Item Details

Print View

Single Genome Analysis of HIV-1 Rev and RRE Variation in Natural Infections and in Vivo Characterization of NL4-3 Rev Phosphorylation

Sloan, Emily A
Thesis/Dissertation; Online
Sloan, Emily A
Rekosh, David
HIV-1 Rev and RRE sequences from eight patients were obtained by single genome amplification (SGA) of viral RNA extracted from plasma collected at early (0-6 months) and later times (18 mo-15 yrs) post-seroconversion. A maximum likelihood-based analysis was conducted to determine Rev and RRE population diversity and evolution. The activities of selected Rev (10 early; 12 late) and RRE (6 early; 9 late) variants were measured as cognate pairs and individual components in dose-response assays, which measured Rev-RRE function, and in replication experiments. The early Rev and RRE populations in 6/8 patients were characterized by low diversity, most likely from single-variant transmissions. Patient Rev populations were more diverse and underwent more divergence than corresponding RRE populations in 5/8 patients. Patient RRE function was more sensitive to sequence variation than Rev function, and matched or exceeded control RRE activity from the NL4-3 molecular clone in all patients studied. Conversely, Rev variants from 4/5 patients were significantly less active than the control Rev. In three patients, cognate Rev-RRE activities changed significantly between the time points. Importantly, the activities of Rev-RRE cognate pairs could not be predicted using only the activities determined individually with the control NL4-3 partner. The in viva phosphorylation state of NL4-3 Rev was also examined. Mass spectrometry revealed that two serines, S8 and S54, are phosphorylated in 293T cells. Mutations at S8, but not S54, affected Rev-RRE activity in dose-response and replication assays, suggesting that S8 may be an important regulatory residue for Rev function. Together, these studies show that rather than acting as a simple on-off switch, or maintaining a constant level of activity, Rev-RRE activity can fluctuate, presumably to control replication, like a molecular rheostat. The Rev-RRE system should thus be viewed as a dynamic regulatory system with the potential to impact HIV replication and pathogenesis. Note: Abstract extracted from PDF file via OCR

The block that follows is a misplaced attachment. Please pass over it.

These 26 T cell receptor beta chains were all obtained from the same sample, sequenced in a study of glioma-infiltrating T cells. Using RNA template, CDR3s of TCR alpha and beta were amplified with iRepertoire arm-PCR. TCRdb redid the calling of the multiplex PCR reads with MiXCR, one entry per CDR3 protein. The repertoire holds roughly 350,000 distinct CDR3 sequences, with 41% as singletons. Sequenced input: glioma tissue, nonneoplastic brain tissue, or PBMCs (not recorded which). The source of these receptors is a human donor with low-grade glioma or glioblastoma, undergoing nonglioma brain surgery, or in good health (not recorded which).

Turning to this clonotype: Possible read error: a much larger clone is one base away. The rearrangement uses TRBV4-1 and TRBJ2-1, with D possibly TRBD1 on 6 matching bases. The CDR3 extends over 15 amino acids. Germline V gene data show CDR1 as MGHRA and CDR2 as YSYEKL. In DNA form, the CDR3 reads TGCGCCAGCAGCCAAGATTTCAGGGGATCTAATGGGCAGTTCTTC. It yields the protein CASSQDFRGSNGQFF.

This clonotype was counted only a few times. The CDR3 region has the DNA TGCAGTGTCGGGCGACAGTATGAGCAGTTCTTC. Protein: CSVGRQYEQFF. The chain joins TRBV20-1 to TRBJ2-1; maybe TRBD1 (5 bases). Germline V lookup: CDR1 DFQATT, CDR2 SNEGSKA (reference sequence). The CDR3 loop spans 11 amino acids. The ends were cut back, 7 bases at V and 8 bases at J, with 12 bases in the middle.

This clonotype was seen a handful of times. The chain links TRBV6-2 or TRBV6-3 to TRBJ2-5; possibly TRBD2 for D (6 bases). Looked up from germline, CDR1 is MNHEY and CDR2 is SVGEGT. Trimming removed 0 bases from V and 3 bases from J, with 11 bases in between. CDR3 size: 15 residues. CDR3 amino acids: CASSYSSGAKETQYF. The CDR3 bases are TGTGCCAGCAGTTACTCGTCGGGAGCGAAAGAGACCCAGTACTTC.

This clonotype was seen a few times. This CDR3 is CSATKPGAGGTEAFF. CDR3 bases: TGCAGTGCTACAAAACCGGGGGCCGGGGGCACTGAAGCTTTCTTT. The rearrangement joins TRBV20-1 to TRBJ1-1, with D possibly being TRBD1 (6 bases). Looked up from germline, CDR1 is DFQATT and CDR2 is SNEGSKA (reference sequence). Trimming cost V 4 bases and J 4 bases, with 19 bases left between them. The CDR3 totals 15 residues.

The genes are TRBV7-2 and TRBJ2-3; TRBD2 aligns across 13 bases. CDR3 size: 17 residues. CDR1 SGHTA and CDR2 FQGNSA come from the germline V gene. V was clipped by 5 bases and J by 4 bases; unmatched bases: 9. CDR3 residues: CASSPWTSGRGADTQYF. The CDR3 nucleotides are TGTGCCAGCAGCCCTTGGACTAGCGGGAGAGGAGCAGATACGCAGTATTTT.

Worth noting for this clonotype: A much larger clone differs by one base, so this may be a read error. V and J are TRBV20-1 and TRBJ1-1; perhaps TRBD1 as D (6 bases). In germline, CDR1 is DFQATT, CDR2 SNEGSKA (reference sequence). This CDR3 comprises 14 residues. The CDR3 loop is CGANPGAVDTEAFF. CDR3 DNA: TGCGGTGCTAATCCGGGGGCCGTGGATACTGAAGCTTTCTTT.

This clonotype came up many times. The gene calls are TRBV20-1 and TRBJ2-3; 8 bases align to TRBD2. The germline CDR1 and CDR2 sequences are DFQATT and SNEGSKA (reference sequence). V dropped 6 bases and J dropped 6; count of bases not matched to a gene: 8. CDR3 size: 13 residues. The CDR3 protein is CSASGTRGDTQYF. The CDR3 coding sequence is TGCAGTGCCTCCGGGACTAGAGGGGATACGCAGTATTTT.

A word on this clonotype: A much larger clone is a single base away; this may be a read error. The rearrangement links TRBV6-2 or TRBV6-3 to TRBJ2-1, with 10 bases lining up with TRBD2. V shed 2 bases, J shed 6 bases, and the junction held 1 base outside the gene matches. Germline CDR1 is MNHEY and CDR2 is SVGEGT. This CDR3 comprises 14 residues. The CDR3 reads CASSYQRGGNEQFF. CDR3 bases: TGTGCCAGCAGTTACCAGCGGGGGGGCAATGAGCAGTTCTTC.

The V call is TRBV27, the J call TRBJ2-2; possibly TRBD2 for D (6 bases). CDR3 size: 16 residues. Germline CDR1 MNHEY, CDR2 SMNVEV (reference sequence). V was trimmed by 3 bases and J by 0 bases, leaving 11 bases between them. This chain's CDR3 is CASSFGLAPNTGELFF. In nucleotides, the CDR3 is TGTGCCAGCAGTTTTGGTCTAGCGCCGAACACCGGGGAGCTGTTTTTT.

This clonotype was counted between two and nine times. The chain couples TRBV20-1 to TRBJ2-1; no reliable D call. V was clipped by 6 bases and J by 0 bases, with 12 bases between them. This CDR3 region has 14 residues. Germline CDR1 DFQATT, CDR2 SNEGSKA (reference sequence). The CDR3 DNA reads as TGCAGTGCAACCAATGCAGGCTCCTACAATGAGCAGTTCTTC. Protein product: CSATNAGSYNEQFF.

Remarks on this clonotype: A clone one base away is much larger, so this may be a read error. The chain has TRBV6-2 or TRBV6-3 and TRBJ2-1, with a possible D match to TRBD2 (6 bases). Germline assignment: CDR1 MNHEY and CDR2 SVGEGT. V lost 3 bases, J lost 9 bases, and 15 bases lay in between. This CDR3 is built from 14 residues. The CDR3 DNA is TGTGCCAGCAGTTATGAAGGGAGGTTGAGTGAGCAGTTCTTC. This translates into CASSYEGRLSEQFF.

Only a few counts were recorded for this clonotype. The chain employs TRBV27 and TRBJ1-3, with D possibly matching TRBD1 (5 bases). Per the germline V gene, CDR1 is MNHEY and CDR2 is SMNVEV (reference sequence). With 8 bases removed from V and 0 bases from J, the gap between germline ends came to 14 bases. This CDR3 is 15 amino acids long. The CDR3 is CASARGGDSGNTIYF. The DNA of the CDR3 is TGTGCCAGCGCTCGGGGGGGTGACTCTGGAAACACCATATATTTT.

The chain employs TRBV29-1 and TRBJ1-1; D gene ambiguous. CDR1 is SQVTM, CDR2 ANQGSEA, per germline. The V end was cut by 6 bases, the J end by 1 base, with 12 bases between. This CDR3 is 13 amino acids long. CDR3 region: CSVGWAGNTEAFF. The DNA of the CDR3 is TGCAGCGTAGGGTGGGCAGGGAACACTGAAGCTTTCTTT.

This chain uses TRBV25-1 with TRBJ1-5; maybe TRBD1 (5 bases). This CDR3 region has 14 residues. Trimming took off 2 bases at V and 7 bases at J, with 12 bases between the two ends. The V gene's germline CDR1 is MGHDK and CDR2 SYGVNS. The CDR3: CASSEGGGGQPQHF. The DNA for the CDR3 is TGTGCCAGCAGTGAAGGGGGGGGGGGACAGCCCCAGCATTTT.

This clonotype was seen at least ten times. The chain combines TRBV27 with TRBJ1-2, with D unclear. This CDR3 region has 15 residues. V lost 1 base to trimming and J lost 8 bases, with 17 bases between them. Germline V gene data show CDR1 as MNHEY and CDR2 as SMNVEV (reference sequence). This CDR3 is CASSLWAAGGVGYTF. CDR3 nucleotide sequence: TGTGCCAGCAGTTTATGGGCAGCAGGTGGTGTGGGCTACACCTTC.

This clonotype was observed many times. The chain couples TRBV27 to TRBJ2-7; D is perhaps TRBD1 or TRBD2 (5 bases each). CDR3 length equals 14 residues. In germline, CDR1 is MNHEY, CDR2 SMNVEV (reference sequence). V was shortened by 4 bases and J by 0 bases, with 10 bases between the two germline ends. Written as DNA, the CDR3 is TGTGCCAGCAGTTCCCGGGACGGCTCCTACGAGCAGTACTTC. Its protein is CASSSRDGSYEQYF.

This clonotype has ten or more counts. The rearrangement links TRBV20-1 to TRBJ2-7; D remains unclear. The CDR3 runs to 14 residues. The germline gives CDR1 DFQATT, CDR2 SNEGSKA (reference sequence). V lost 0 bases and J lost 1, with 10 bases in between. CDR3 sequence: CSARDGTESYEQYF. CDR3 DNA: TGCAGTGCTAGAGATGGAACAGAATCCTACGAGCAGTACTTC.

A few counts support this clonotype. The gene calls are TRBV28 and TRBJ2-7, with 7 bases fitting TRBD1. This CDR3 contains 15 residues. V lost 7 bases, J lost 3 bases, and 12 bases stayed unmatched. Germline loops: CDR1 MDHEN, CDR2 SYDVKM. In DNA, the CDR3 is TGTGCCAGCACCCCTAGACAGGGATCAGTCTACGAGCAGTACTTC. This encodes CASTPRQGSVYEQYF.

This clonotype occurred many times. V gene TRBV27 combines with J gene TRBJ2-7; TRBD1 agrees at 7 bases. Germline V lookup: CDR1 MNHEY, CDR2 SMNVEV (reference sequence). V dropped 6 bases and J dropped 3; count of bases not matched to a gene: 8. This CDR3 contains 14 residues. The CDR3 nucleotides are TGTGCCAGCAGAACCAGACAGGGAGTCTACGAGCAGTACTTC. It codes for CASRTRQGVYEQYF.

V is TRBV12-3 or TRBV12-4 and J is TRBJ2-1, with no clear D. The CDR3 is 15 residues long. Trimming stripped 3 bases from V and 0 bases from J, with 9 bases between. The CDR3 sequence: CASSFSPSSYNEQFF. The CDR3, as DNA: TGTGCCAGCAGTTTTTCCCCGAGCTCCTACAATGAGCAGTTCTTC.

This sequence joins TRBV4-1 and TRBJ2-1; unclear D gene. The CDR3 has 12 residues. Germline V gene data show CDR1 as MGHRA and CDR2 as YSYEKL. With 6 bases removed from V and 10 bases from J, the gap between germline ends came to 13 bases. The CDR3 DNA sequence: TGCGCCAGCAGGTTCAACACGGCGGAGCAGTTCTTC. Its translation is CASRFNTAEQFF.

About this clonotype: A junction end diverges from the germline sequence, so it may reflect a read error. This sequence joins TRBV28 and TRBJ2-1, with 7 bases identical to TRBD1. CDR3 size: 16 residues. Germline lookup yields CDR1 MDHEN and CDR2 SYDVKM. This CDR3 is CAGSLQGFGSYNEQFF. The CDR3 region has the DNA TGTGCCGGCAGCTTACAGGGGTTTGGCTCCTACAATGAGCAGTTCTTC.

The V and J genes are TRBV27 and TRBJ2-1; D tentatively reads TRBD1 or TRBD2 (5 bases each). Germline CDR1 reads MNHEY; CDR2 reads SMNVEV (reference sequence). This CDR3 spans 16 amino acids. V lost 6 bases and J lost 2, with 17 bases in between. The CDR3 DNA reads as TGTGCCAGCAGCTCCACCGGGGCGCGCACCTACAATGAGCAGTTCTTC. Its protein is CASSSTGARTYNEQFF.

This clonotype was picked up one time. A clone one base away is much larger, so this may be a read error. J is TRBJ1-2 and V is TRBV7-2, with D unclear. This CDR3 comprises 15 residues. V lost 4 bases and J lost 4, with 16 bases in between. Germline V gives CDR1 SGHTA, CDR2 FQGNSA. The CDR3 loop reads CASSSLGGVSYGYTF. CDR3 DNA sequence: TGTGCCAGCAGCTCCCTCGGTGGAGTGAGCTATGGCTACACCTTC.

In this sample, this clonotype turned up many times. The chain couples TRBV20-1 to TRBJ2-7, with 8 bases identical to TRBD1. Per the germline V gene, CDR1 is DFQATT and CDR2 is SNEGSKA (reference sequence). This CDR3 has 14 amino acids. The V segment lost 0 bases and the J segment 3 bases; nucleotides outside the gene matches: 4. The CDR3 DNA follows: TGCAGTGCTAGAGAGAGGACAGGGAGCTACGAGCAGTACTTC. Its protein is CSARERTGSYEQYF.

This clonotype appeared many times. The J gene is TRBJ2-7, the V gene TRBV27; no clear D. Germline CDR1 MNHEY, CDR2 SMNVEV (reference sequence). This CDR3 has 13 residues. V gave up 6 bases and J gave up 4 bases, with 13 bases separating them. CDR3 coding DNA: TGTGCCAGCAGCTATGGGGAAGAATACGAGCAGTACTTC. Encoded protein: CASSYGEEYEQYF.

University of Virginia, Department of Microbiology, Immunology, and Cancer Biology, PHD, 2012
Published Date
All rights reserved (no additional license for public reuse)
Libra ETD Repository


Read Online